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Several legal cases in the news have involved plaintiffs infected with STDs by a partner – who knew the risk and didn’t inform them beforehand. Is your health status your own business, even if it endangers someone else?
Legal expert Anahita Sedaghatfar says that legally, it’s not. “In most states, you have a legal obligation to inform a sex partner if you have an STD before you have sex with them.” This applies to all STDs, but most often legal cases are brought for incurable ones, like herpes and HIV. In many states, you are liable even if your partner doesn’t contract the disease – having exposed them to the possibility is enough.
What if the news comes as a shock to you, too? “HSV-2 or genital herpes – one in six Americans carries it, but 80-plus percent of people don’t know they have it,” points out ER Physician Dr. Travis Stork. Are you still liable if you didn’t know you were infected? Anahita says that even in that case, many states hold defendants liable if they reasonably should have known.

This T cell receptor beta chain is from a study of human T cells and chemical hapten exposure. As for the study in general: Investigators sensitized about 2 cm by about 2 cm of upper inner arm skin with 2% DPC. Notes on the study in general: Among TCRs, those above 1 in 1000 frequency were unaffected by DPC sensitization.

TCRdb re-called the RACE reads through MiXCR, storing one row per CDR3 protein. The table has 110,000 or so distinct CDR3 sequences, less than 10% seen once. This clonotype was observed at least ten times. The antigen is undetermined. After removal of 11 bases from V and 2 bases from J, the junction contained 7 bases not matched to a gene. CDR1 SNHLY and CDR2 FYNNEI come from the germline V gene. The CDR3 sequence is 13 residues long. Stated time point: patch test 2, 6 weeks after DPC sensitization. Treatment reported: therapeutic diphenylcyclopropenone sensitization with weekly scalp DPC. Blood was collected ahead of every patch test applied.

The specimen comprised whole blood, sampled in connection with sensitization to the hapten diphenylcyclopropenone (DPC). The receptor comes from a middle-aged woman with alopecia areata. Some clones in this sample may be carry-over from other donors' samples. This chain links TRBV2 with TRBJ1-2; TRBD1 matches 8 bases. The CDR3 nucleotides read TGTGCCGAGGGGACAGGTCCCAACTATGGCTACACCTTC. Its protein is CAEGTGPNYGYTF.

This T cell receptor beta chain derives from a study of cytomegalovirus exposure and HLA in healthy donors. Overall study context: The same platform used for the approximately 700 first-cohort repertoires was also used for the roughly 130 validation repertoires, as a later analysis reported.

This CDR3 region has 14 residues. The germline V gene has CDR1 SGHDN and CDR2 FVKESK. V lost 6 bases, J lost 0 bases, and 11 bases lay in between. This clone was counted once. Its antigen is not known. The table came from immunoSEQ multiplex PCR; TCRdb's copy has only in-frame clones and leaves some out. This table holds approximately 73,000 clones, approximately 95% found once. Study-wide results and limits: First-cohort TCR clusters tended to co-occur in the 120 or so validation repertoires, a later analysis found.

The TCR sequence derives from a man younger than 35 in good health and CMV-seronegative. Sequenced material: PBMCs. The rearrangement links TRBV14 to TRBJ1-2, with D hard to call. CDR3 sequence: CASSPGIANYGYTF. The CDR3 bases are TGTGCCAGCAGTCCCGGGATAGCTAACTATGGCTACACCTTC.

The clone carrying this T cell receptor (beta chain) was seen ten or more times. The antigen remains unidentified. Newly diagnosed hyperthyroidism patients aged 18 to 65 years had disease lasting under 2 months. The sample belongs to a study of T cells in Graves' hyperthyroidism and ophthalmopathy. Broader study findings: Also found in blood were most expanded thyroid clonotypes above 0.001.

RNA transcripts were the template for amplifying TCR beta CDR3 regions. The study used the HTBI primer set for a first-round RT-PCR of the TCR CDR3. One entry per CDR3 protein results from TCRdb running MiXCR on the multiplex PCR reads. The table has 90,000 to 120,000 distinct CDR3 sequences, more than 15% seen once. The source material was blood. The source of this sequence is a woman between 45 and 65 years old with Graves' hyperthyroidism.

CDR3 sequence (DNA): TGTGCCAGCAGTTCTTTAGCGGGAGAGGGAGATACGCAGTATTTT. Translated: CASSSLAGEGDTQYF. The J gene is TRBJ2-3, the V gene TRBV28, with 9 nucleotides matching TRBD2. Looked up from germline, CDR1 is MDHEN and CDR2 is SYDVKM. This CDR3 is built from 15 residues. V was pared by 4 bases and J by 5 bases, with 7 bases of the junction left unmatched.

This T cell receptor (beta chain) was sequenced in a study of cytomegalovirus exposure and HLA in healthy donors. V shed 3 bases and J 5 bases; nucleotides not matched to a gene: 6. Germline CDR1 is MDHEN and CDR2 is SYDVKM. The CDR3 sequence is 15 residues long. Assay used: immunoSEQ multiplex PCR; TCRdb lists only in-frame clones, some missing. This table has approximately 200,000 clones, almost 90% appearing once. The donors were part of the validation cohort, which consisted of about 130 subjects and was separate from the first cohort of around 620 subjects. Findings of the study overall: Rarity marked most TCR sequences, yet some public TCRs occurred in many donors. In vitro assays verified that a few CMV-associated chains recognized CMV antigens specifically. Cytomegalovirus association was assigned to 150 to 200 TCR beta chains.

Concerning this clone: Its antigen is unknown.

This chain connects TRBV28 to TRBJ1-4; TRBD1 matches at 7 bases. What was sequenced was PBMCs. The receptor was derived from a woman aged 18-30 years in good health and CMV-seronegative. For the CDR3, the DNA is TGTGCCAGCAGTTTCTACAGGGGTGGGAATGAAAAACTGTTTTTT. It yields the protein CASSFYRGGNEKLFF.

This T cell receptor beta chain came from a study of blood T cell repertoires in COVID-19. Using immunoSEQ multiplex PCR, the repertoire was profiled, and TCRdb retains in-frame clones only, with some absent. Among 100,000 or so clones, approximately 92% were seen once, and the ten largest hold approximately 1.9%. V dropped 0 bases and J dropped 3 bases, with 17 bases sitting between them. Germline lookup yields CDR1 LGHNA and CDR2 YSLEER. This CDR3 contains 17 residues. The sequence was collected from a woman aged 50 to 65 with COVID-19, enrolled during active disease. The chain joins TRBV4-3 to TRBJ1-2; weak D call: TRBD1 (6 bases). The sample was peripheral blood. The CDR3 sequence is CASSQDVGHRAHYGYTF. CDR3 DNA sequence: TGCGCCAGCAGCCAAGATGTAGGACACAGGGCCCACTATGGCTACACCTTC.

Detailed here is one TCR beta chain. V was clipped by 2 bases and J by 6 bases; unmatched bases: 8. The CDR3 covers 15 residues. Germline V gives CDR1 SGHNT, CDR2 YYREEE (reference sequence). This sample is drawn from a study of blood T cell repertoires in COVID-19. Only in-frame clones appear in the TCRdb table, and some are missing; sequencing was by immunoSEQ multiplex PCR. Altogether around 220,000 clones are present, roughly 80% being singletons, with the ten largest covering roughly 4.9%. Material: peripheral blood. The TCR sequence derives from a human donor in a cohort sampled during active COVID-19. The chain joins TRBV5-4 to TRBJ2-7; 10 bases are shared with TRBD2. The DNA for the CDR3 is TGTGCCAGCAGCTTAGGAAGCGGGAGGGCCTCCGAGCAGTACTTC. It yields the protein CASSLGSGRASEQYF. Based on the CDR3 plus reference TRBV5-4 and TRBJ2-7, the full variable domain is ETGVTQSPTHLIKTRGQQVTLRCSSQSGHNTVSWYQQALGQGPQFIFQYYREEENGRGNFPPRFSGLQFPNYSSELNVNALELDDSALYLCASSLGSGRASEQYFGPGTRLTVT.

That doesn’t mean that it’s easy for a plaintiff to prevail. They need to prove a direct link between their infection and the defendant – and their own medical histories come into play.
The Doctors worry these laws could be abused for revenge or extortion. And we’d all be better off if we tested early and often for STDs – both ourselves and our potential partners.